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War and Peace Sermon

Sermon  War and Peace by  Rev. June Fothergill    July 10, 2016 Scriptures:  Ecclesiastes 3:1-13; Isaiah 9:2-7; Matthew 5: 9, 45-47; Romans 12: 14-20 I found some letters and prayers to God the other day written by children.  One said, “ Dear God, I bet it is very hard for you love all of everybody in the whole world. There are only 4 people in our family and I can never do it.”    Another was heard to pray, “ And forgive us our trash baskets as we forgive those who put trash in our baskets.” Today I want to talk with you about the big issue of War and Peace. Yet, the children remind me that it all starts right here where we are and how we decide to deal with the trash people put in our baskets!   The ancient philosopher of Ecclesiastes looked out at the world and realized that there was a time for  everything.   There was a time for hate and a time for love; a time for war and a time for peace.   After that now famous passage,  he goes on to talk about God’s gift to humanity- that all people eat and drink and take pleasure in their toil. Ultimately, in life with all its complexity, it’s time for everything-  God wants to offer us the gift of a community where people find what they need: food, drink, and joy.  That sounds to me like a time of peace Ecclesiastes also points to the reality that in the Hebrew Bible or the Old Testament there is a conversation going on about the nature of God.  Is God someone who calls for violence and war or a is God one who offers ways of peace?   Many of us have heard about the stories of war in the OT- Joshua at Jericho, the bloody battles to protect and conquer the land, the fights to overcome oppression.   Yet, there are also stories of God offering alternatives to war:  Abram and his nephew Lot separating their operations rather than fight ( Gen 13); Isaac moving on and digging new wells rather than fight over old ones. (  Gen. 26: 12-22)  Elisha ‘s dealings with King Aram’s attempt to fight the King of Israel.   ( 2 Kings 6)   The Israelite king wanted to massacre the Aramean force but Elisha told him instead to prepare food and drink for the Arameans.   The passage concludes, “ And the Arameans no longer came raiding into the land of Israel.”  ( 2 kings 6: :23) In his article about Jesus and the Old Testament, J Denny Weaver points out that there was an ongoing conversation in the tradition- is...

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Discipleship Sermon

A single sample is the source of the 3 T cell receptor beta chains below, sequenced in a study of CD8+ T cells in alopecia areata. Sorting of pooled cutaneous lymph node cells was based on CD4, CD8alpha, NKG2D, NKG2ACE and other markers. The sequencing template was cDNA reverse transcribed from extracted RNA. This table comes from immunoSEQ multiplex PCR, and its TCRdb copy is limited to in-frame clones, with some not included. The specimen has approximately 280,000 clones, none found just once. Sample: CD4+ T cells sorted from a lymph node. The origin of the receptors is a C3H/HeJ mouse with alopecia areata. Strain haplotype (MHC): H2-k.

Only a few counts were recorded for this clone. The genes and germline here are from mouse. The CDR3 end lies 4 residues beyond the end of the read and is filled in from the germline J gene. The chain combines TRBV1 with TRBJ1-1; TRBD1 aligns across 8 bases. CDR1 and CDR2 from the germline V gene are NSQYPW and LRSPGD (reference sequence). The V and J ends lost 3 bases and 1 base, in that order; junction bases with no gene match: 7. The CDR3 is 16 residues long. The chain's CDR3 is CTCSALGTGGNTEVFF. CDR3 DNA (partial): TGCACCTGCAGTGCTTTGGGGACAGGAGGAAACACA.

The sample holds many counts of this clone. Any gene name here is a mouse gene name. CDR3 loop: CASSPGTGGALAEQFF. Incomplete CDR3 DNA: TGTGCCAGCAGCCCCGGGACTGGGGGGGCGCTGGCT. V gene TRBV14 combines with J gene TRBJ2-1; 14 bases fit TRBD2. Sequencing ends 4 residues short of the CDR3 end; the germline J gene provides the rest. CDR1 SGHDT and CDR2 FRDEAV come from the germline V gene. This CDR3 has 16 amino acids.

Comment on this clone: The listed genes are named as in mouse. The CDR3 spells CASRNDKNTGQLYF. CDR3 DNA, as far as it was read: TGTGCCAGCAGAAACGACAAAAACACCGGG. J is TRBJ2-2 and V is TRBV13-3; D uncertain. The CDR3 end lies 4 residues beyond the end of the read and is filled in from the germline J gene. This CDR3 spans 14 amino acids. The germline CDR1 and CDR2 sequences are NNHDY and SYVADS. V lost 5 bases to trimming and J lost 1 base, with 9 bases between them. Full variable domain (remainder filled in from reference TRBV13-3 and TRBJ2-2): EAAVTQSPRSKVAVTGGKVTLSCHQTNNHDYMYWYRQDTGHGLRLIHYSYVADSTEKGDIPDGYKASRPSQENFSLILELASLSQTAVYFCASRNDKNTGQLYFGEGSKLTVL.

Discipleship Sermon    Rev. June Fothergill    July 3, 2016 Robert Fulghum shares the true story of a man named Larry Walter. At 33 years of age Larry decided he wanted to see his neighborhood from a different perspective. So he went to the Army Navy store and purchased  45 weather balloons. That afternoon he strapped himself into a sawn chair to which several of his friend tied the hone helium filled balloons. He took along a six pack, a peanut butter sandwich and a BB gun- figuring he could shot the balloon one at a time when he was ready to land.  Larry thought the balloons would lift him about a 100 feet but when he was cut look the chair soared 10,000 feet- smack into the middle of the air traffic pattern from the LA airport. He was too frightened to shoot any of the balloons and stayed in the chair for more than 2 hours, causing air flight delays.  After he was safely back on the ground and cited by the police reporters asked him three questions “ Were you scared?”  Yes Would you do it again?  No Why did you do it?  “ Because Larry said, You can’t just sit there.  ( Dr. Andrew Wolfe,  Look Before You Leap) What an adventure!  It all started with me this week when I remembered the words my father preached one time that I actually remembered- that following Jesus is an adventure.  So my translation for the word discipleship this morning is the word  All.   Christian Discipleship means to me that we give our all in all to the Adventure with  Jesus Christ Learning from Jesus Christ Leadership of  Jesus Christ Adventure.   Clearly  the persons who chose to follow Jesus in the gospel readings we heard today went on an adventure.  They all chose to leave behind their livelihoods and follow Jesus around Palestine.   If that’s not an adventure, I don’t know what is.  Also, they were later sent out by Jesus two by two to do what he did: to heal people and talk about God.  These folks were not seminary trained professionals. They were ordinary fishermen and tax collectors.  Yet, following Jesus changed their lives all around.  They were now healers and preachers.  Not only that!  To call following Jesus an adventure implies that it will not be easy.   Jesus later told them that to follow him would mean sacrifice- to take up a cross ( an instrument of pain and suffering).  And then at the end of Matthew Jesus tells them to  go out into all the world to continue his work.   Do you see that I mean about the first folks...

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